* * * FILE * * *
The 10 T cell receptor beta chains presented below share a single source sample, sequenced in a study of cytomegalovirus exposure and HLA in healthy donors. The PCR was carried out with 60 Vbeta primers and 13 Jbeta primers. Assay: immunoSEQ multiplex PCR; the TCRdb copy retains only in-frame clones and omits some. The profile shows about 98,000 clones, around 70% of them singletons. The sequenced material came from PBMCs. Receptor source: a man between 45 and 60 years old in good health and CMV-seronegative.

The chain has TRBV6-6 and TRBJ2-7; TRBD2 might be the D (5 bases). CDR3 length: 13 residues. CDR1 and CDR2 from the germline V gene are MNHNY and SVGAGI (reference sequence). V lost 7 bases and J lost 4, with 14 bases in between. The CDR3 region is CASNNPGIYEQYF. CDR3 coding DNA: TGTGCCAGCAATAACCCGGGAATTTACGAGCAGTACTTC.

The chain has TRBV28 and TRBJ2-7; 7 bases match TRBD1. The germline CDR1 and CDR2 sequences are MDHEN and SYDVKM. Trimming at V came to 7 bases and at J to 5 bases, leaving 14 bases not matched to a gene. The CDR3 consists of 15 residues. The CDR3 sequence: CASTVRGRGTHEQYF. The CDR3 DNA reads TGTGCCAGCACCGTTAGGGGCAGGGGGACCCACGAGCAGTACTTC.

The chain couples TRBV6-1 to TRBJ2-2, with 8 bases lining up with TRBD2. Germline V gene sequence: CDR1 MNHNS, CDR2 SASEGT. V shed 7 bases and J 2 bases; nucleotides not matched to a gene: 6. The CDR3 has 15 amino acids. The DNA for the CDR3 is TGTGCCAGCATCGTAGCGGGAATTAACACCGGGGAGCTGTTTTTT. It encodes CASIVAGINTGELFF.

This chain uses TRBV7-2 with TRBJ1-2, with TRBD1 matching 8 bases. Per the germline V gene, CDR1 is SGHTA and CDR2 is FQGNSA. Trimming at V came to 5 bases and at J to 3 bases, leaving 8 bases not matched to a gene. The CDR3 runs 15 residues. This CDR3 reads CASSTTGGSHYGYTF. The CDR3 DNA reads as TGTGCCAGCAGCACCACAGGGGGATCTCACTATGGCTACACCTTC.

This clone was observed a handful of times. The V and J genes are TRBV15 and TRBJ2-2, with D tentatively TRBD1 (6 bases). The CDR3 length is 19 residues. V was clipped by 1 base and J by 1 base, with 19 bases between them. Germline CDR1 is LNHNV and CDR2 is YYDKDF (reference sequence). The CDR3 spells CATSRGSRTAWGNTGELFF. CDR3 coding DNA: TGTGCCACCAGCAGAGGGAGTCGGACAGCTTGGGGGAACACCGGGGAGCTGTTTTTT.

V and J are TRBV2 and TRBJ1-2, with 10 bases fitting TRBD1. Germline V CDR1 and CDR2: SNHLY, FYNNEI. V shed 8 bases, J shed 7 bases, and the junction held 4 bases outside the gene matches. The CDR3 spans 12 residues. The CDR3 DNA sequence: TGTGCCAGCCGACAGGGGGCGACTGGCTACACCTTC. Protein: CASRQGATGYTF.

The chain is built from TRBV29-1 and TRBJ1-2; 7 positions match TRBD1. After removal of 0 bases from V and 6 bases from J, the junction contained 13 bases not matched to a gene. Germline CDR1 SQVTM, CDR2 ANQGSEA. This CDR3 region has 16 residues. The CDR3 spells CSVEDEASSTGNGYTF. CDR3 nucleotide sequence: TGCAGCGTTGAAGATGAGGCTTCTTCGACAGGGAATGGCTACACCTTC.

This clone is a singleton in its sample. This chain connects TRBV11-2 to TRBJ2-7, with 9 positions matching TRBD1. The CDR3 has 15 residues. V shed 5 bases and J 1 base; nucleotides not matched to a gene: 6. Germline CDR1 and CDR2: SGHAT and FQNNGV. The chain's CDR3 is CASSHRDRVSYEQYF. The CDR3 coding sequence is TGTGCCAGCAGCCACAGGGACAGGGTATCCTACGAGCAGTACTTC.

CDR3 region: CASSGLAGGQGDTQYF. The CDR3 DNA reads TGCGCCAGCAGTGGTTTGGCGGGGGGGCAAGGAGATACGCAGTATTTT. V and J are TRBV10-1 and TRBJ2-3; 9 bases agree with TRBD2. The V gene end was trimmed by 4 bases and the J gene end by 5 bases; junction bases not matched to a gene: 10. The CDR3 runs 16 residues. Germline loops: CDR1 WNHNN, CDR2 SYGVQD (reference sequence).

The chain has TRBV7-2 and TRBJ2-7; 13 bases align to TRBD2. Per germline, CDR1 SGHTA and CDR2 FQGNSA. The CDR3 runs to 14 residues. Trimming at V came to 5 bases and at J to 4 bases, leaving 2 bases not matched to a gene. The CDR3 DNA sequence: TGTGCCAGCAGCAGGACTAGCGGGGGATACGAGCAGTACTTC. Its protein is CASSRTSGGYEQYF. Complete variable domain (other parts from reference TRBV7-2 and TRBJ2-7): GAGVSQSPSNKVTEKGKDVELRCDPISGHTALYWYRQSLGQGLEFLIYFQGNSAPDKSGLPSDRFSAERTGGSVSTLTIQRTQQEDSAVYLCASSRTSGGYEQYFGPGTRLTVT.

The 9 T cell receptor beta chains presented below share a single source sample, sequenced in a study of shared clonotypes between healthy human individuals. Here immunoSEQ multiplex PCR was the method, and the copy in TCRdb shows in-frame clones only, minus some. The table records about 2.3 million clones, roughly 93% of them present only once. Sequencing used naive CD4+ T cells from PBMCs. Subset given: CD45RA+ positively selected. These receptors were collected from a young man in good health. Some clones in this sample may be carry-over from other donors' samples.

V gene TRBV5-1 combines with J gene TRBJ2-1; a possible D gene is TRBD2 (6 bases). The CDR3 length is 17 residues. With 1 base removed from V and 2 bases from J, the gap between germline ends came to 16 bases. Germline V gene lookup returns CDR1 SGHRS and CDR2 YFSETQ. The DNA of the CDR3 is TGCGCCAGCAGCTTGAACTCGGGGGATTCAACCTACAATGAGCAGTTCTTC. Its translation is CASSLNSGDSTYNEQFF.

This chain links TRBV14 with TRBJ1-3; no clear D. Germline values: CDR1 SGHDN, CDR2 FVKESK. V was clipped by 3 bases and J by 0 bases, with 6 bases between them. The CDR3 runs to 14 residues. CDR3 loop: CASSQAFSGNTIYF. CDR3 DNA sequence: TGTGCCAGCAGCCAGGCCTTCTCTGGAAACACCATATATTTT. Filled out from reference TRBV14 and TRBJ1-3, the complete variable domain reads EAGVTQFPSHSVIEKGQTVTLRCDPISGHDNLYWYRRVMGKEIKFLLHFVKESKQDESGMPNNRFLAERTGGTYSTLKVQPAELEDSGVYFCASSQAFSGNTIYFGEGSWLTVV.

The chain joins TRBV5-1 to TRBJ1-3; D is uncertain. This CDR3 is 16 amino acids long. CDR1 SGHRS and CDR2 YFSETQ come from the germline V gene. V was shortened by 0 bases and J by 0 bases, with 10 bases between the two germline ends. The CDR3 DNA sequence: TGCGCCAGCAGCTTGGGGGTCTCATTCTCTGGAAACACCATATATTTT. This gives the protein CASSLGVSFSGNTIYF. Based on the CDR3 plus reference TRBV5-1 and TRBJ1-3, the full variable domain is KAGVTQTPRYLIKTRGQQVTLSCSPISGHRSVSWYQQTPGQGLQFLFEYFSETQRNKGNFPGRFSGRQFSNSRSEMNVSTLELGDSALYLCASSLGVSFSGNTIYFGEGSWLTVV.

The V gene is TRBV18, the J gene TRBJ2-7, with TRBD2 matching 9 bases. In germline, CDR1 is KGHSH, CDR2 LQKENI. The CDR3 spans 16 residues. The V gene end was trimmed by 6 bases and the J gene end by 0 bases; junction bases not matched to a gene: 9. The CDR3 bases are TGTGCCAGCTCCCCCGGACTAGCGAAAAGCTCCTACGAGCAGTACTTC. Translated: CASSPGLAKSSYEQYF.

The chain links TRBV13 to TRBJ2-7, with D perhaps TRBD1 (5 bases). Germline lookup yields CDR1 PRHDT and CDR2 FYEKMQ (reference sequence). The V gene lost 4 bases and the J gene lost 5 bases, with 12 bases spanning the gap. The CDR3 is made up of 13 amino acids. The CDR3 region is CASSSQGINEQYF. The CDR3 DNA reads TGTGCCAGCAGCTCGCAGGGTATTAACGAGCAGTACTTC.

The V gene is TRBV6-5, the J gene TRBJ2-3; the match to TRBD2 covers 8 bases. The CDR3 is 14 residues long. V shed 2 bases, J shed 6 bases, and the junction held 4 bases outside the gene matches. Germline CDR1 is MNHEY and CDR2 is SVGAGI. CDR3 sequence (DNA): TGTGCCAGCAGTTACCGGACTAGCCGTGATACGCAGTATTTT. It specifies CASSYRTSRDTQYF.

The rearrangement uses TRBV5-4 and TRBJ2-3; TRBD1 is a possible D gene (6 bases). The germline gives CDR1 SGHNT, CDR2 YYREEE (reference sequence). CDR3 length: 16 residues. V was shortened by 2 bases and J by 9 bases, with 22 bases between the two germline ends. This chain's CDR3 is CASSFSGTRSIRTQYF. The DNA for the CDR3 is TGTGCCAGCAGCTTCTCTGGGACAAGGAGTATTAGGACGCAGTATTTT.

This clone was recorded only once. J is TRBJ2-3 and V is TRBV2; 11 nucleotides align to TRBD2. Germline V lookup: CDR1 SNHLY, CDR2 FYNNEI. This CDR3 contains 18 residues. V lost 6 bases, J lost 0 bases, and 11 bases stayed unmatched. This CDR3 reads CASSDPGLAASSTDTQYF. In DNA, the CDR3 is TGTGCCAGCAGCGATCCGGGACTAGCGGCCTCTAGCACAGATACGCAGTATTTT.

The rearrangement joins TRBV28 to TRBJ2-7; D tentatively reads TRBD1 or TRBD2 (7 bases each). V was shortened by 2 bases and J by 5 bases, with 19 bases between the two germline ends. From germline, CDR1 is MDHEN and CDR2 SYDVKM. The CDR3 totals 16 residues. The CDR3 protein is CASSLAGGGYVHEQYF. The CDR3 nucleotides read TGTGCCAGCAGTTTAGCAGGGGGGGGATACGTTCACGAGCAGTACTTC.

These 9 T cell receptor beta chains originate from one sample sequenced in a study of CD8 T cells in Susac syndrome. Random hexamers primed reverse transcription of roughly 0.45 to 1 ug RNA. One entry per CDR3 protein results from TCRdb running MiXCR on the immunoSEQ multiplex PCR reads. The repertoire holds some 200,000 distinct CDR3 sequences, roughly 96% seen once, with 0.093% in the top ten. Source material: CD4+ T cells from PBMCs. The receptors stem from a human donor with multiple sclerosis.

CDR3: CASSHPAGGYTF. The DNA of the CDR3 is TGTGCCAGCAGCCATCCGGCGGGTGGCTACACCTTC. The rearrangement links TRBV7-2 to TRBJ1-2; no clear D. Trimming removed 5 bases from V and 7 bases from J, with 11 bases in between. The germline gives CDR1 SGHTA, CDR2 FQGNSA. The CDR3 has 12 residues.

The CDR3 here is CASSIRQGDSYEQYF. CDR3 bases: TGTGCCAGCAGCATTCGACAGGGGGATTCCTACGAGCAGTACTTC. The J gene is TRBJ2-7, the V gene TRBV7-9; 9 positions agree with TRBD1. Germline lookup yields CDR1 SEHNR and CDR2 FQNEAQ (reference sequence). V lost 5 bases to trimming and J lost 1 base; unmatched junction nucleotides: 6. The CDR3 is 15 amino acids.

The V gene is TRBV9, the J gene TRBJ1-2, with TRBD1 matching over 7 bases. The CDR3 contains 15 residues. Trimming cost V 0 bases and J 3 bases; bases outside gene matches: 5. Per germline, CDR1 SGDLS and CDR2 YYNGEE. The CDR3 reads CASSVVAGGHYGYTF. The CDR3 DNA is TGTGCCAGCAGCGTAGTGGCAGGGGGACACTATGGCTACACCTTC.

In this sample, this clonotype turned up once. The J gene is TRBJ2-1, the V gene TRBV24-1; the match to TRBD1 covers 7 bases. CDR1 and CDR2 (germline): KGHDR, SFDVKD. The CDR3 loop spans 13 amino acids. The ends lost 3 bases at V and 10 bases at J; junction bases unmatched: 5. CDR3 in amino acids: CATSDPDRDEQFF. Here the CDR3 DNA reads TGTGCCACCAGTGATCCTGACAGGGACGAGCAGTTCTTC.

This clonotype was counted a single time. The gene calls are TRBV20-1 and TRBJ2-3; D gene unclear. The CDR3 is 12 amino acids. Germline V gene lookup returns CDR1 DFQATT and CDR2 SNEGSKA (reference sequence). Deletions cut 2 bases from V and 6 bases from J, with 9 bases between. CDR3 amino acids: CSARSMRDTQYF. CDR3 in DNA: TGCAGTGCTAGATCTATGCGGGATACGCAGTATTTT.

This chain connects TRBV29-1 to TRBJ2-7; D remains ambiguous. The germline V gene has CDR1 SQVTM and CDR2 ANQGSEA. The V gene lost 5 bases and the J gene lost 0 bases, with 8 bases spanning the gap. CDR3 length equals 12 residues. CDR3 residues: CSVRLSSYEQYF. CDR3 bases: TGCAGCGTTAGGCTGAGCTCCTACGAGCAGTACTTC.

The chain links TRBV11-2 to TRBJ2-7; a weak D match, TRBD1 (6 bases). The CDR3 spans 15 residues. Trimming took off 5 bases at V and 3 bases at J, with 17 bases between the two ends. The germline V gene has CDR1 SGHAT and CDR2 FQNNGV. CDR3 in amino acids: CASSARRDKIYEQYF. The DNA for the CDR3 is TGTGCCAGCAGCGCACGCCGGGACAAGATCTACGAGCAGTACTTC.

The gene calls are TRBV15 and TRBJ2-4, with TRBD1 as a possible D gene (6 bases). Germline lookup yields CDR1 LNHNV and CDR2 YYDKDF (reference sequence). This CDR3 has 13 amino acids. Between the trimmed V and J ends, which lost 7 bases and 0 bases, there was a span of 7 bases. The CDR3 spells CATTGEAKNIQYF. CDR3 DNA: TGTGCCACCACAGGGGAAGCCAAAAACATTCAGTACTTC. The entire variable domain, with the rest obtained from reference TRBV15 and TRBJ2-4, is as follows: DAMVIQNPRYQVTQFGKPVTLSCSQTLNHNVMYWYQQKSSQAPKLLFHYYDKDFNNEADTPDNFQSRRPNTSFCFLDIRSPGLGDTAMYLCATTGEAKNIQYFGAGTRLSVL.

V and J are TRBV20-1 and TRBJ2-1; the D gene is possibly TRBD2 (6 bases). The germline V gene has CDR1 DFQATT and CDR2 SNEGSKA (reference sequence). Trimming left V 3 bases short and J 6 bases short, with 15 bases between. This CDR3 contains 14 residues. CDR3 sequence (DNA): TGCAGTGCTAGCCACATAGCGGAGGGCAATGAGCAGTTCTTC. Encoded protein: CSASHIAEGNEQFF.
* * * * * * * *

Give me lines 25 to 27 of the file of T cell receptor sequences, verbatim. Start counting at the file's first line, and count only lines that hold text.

The V gene is TRBV9, the J gene TRBJ1-2, with TRBD1 matching over 7 bases. The CDR3 contains 15 residues. Trimming cost V 0 bases and J 3 bases; bases outside gene matches: 5. Per germline, CDR1 SGDLS and CDR2 YYNGEE. The CDR3 reads CASSVVAGGHYGYTF. The CDR3 DNA is TGTGCCAGCAGCGTAGTGGCAGGGGGACACTATGGCTACACCTTC.

In this sample, this clonotype turned up once. The J gene is TRBJ2-1, the V gene TRBV24-1; the match to TRBD1 covers 7 bases. CDR1 and CDR2 (germline): KGHDR, SFDVKD. The CDR3 loop spans 13 amino acids. The ends lost 3 bases at V and 10 bases at J; junction bases unmatched: 5. CDR3 in amino acids: CATSDPDRDEQFF. Here the CDR3 DNA reads TGTGCCACCAGTGATCCTGACAGGGACGAGCAGTTCTTC.

This clonotype was counted a single time. The gene calls are TRBV20-1 and TRBJ2-3; D gene unclear. The CDR3 is 12 amino acids. Germline V gene lookup returns CDR1 DFQATT and CDR2 SNEGSKA (reference sequence). Deletions cut 2 bases from V and 6 bases from J, with 9 bases between. CDR3 amino acids: CSARSMRDTQYF. CDR3 in DNA: TGCAGTGCTAGATCTATGCGGGATACGCAGTATTTT.